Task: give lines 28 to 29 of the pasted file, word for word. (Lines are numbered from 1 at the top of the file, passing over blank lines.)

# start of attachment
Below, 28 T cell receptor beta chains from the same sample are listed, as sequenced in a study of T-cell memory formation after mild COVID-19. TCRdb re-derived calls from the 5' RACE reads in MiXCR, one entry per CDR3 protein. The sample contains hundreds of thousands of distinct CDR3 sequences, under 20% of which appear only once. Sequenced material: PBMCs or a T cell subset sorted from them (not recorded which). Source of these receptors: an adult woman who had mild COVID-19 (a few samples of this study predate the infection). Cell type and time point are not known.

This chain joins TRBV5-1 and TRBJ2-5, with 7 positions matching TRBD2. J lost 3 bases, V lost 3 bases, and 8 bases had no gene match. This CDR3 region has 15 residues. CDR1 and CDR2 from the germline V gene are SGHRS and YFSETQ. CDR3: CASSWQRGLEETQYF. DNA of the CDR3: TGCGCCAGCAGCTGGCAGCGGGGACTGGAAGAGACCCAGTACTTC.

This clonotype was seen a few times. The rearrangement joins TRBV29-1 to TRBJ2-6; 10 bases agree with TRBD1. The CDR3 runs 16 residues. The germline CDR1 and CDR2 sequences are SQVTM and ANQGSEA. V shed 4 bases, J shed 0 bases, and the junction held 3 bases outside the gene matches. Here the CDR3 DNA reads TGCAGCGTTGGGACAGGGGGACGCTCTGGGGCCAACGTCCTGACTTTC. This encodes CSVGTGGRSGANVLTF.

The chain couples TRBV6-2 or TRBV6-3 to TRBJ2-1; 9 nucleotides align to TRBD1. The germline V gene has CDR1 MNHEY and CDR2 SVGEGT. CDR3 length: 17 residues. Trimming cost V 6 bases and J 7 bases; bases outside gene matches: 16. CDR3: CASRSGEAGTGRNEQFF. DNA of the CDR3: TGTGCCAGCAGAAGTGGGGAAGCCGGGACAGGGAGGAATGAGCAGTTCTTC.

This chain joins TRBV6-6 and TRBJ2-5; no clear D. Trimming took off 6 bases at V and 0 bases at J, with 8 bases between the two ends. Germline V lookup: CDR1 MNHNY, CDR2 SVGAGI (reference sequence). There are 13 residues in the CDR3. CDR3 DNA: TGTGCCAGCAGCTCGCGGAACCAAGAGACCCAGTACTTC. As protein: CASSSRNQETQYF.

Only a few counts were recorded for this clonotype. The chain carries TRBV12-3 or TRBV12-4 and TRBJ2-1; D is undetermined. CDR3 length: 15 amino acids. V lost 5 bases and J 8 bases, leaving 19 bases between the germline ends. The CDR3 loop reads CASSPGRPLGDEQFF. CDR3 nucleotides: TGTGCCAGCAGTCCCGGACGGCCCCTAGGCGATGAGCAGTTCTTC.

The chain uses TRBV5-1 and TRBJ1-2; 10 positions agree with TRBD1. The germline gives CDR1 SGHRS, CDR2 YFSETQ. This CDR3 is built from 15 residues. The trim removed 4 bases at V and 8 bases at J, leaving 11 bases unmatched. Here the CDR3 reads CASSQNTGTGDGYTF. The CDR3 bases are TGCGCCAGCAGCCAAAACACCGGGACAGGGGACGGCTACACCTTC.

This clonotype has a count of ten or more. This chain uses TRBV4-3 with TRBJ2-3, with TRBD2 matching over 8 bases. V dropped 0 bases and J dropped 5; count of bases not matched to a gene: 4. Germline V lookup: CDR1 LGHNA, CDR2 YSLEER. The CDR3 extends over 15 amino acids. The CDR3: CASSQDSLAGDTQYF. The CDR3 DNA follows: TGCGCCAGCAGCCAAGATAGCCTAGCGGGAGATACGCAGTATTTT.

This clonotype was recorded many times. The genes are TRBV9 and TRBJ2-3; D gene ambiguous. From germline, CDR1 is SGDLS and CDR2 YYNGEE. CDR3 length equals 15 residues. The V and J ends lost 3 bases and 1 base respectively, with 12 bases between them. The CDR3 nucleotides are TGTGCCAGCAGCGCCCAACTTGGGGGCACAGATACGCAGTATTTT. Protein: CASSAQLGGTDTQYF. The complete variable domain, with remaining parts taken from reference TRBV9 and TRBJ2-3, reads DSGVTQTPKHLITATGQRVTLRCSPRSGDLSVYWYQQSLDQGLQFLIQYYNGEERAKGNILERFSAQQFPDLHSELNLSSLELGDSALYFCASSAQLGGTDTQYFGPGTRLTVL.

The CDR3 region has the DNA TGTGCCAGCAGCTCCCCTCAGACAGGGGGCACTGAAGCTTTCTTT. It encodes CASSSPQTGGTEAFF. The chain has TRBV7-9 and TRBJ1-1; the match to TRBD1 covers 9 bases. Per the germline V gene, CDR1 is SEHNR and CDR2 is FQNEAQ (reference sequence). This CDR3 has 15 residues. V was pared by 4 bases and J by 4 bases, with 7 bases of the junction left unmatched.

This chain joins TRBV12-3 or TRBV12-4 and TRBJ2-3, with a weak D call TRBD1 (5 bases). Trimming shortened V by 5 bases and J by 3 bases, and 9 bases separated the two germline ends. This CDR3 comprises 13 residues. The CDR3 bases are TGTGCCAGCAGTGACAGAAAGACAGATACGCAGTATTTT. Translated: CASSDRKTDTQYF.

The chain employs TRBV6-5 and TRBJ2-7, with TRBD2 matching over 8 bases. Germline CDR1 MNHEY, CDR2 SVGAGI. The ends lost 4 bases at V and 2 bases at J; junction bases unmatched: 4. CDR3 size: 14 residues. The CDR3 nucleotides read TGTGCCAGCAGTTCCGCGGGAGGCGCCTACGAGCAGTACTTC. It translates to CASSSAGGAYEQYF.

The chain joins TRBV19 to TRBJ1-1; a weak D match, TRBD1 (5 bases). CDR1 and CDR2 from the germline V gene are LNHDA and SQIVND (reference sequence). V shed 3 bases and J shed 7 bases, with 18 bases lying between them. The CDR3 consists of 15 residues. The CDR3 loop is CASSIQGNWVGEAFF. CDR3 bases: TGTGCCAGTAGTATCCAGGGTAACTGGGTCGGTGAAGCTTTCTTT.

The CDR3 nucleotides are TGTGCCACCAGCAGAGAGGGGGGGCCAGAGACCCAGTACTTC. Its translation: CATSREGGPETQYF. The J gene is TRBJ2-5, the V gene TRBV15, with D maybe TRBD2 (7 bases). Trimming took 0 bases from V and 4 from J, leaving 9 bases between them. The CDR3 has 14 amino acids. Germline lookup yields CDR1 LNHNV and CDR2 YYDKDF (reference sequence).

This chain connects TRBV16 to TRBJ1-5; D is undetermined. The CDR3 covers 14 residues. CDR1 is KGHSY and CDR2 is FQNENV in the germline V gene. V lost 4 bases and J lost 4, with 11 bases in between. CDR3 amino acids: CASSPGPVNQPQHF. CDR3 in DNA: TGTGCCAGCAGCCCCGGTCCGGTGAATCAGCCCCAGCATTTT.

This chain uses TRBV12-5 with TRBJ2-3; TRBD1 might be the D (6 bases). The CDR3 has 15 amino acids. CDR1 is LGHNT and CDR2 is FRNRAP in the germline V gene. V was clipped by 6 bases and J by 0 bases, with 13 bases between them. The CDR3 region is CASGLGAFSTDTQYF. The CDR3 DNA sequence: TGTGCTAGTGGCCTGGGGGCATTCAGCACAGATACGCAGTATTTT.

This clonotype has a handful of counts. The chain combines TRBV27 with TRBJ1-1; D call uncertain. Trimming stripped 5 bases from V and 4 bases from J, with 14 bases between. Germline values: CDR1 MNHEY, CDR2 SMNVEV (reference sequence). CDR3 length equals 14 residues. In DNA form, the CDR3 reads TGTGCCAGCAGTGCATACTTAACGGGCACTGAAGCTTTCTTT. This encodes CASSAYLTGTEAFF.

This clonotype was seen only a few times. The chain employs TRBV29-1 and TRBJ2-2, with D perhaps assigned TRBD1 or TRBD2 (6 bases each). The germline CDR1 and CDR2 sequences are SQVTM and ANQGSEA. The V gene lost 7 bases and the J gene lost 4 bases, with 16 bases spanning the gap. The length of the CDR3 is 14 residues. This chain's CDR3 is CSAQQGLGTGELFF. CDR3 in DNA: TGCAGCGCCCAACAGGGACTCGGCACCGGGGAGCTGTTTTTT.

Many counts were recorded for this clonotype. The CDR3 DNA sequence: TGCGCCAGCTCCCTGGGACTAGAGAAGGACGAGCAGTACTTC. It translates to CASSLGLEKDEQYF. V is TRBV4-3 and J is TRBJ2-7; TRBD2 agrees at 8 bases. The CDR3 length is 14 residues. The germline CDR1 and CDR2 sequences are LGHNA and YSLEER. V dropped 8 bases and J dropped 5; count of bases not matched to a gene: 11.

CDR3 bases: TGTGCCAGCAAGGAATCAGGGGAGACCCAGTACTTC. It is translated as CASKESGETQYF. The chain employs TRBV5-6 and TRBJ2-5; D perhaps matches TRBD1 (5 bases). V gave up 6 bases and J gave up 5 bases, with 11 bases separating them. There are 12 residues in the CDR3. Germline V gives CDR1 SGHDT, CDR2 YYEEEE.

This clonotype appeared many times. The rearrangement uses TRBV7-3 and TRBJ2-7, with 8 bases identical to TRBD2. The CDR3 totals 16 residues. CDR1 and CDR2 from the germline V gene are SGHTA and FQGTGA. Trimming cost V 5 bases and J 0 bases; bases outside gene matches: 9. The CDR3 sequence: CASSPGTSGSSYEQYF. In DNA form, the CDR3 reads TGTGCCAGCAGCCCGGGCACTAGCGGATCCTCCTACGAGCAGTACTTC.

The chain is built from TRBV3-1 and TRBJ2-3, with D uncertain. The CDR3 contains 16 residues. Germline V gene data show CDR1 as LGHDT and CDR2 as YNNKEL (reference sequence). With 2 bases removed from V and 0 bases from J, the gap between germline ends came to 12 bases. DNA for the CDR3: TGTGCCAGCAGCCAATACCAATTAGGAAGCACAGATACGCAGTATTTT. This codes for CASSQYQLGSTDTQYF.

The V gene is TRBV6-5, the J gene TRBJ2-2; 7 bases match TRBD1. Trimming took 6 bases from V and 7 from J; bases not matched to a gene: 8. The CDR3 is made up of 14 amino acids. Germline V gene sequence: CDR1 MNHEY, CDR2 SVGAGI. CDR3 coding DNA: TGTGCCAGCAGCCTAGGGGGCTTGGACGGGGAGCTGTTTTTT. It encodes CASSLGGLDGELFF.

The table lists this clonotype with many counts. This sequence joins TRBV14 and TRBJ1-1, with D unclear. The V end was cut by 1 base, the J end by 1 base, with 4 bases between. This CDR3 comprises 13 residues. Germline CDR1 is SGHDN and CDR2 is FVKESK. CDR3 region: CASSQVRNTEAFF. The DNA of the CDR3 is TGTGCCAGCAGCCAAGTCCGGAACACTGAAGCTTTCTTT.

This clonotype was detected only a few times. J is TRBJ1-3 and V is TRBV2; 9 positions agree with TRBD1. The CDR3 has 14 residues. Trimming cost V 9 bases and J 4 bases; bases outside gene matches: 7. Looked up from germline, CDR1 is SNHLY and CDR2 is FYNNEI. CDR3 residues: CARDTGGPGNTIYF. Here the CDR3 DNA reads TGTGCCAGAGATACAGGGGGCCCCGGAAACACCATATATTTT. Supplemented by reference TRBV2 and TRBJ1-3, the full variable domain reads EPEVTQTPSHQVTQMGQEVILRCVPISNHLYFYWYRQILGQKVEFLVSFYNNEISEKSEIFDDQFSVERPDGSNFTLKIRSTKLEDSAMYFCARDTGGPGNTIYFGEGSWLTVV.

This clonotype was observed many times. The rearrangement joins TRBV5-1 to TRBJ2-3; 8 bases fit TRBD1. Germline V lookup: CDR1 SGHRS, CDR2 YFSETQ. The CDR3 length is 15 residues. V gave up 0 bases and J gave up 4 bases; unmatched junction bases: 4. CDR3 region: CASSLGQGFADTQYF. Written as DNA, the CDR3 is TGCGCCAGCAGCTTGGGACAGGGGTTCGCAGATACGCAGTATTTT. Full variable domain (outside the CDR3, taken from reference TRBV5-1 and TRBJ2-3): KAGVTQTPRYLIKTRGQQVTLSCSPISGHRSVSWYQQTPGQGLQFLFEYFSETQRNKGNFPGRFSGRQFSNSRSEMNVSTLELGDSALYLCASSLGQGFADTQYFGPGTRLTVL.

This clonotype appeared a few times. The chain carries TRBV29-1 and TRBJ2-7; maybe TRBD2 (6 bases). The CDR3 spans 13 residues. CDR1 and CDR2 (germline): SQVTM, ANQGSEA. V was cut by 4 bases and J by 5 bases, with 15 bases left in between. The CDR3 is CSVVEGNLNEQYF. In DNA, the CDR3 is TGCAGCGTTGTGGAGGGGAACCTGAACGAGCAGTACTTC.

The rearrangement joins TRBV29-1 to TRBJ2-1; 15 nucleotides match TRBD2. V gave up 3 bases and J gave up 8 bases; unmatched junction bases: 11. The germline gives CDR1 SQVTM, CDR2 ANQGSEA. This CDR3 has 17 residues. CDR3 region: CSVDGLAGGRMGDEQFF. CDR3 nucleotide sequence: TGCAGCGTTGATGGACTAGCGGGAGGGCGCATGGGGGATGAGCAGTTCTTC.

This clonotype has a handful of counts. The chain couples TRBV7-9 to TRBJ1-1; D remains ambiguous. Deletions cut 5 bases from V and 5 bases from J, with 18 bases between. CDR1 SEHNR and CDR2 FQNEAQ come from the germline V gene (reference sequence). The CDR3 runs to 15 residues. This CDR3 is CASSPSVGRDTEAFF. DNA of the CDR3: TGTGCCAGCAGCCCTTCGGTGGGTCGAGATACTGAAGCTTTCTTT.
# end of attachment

The rearrangement joins TRBV29-1 to TRBJ2-1; 15 nucleotides match TRBD2. V gave up 3 bases and J gave up 8 bases; unmatched junction bases: 11. The germline gives CDR1 SQVTM, CDR2 ANQGSEA. This CDR3 has 17 residues. CDR3 region: CSVDGLAGGRMGDEQFF. CDR3 nucleotide sequence: TGCAGCGTTGATGGACTAGCGGGAGGGCGCATGGGGGATGAGCAGTTCTTC.

This clonotype has a handful of counts. The chain couples TRBV7-9 to TRBJ1-1; D remains ambiguous. Deletions cut 5 bases from V and 5 bases from J, with 18 bases between. CDR1 SEHNR and CDR2 FQNEAQ come from the germline V gene (reference sequence). The CDR3 runs to 15 residues. This CDR3 is CASSPSVGRDTEAFF. DNA of the CDR3: TGTGCCAGCAGCCCTTCGGTGGGTCGAGATACTGAAGCTTTCTTT.